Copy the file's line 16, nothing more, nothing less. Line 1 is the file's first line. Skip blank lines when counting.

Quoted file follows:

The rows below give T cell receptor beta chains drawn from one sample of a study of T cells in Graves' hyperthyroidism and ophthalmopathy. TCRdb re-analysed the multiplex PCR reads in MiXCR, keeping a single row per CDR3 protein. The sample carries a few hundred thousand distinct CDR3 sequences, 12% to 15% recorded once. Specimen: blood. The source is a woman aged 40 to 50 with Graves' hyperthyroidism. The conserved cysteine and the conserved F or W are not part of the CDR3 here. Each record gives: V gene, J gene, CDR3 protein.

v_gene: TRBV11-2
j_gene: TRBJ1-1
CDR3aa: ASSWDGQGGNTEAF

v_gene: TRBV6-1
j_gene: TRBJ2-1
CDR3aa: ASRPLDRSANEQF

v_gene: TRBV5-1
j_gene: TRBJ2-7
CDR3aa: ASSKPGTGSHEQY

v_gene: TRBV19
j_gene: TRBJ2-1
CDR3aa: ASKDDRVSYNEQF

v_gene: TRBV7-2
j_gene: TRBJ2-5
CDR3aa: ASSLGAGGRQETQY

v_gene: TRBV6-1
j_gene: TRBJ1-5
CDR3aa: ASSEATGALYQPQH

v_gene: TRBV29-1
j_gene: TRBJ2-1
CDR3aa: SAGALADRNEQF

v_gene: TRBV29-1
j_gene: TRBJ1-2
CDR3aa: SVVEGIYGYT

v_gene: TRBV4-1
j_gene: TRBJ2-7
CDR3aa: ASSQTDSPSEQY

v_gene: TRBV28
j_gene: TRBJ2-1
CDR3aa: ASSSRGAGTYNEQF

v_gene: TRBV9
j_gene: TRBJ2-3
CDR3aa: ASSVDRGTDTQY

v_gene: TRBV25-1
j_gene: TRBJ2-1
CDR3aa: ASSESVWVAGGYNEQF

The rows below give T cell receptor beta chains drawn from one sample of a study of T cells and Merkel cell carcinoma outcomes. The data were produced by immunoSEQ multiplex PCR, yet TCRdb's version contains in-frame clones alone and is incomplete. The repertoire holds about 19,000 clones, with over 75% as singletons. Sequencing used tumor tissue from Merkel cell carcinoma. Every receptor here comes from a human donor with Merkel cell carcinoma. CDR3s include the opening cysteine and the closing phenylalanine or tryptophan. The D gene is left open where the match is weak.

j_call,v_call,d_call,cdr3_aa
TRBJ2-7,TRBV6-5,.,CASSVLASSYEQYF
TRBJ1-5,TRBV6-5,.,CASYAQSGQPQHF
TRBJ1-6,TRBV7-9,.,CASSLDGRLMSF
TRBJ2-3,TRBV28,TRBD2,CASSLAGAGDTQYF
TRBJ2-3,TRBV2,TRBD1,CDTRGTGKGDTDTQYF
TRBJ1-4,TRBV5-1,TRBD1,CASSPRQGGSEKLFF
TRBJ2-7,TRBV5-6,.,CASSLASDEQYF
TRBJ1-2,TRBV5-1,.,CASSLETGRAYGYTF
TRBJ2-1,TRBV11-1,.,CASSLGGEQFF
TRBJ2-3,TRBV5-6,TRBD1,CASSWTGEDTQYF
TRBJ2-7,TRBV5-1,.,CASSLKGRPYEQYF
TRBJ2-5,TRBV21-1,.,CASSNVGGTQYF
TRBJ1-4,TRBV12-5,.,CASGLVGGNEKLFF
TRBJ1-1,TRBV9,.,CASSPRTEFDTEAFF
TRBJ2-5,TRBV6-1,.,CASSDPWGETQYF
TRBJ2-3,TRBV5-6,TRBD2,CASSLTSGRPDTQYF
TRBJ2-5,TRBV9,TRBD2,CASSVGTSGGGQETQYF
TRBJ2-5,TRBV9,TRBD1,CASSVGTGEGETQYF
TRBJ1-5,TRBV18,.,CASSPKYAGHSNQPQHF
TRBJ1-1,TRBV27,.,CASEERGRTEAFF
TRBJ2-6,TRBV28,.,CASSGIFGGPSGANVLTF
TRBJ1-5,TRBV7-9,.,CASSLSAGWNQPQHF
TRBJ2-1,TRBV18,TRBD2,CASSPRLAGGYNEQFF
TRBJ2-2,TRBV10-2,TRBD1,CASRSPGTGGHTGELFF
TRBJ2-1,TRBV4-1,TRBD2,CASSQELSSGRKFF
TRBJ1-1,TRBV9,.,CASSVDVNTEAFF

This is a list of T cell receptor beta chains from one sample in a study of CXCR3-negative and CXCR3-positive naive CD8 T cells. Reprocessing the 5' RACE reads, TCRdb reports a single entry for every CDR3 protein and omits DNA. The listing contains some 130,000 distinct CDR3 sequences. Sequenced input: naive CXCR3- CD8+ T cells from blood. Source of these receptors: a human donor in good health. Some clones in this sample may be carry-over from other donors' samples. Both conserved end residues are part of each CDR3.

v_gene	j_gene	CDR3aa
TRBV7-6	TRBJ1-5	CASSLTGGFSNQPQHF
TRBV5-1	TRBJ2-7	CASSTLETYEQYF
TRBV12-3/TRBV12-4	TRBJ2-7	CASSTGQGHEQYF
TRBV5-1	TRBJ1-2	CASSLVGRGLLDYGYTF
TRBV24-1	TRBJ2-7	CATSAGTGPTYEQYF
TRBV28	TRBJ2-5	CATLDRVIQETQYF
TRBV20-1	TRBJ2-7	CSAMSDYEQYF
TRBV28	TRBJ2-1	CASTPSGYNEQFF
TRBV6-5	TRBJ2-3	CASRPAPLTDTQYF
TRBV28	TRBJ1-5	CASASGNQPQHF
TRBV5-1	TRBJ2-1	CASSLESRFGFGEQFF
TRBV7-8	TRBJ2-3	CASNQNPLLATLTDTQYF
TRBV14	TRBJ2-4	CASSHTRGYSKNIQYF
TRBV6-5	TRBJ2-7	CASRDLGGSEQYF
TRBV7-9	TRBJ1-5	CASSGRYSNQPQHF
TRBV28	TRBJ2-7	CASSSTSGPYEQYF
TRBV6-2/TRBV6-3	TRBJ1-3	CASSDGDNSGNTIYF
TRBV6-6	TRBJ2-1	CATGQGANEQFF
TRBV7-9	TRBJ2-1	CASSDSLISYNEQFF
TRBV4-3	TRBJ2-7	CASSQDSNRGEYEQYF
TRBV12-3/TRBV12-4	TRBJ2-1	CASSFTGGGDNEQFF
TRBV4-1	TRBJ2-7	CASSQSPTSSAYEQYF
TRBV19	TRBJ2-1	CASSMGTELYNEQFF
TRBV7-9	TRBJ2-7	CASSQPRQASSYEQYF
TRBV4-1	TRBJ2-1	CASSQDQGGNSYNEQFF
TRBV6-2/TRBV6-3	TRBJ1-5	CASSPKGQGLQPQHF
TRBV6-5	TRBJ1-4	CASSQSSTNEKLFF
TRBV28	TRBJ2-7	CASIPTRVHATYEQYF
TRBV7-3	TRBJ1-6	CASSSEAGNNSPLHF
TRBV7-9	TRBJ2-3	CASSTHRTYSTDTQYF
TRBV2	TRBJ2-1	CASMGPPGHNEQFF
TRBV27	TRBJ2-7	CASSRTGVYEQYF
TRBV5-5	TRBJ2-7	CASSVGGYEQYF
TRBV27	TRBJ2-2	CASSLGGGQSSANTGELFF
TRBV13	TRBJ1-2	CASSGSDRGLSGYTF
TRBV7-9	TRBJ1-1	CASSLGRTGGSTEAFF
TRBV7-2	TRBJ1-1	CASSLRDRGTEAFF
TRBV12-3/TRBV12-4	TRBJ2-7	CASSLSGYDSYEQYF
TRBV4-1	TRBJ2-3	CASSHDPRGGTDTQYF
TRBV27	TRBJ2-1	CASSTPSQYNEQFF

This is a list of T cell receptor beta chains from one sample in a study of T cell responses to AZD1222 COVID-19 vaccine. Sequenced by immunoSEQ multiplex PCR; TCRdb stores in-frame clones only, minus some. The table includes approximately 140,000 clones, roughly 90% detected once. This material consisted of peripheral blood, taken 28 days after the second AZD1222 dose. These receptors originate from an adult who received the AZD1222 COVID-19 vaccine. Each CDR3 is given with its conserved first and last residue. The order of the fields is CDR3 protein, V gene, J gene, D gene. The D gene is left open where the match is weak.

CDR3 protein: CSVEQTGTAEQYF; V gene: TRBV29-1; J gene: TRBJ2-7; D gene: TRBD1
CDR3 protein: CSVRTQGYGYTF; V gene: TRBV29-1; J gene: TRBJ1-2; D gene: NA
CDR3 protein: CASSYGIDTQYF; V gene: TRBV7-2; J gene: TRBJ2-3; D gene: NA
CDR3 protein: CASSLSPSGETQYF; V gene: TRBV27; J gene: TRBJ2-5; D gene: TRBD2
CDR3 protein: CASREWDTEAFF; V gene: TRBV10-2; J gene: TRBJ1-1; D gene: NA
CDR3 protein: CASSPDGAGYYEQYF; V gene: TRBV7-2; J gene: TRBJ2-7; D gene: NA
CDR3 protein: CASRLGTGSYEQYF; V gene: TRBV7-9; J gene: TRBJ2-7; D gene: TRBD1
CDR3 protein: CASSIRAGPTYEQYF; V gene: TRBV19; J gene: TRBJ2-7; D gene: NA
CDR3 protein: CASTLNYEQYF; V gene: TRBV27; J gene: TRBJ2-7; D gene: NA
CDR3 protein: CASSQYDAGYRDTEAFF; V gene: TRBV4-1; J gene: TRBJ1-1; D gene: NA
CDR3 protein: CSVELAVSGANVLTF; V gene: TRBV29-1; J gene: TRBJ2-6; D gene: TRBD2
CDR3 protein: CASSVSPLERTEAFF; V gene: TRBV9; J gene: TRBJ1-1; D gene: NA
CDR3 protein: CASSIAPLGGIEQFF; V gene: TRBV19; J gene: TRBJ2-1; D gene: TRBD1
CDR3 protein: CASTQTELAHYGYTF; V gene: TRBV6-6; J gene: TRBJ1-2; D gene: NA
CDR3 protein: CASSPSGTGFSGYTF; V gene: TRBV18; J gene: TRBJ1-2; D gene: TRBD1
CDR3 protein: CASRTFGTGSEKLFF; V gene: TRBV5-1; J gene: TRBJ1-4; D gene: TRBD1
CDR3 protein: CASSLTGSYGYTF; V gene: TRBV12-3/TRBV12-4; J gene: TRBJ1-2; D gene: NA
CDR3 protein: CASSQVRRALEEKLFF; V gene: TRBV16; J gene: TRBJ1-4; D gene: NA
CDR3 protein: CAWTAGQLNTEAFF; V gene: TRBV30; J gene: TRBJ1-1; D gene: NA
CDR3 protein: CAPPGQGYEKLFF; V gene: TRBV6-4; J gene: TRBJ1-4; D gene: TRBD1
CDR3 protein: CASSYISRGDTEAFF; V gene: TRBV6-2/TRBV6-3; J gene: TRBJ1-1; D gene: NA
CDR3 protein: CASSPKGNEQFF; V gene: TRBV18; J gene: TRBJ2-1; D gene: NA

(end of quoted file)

CDR3aa: ASSLGAGGRQETQY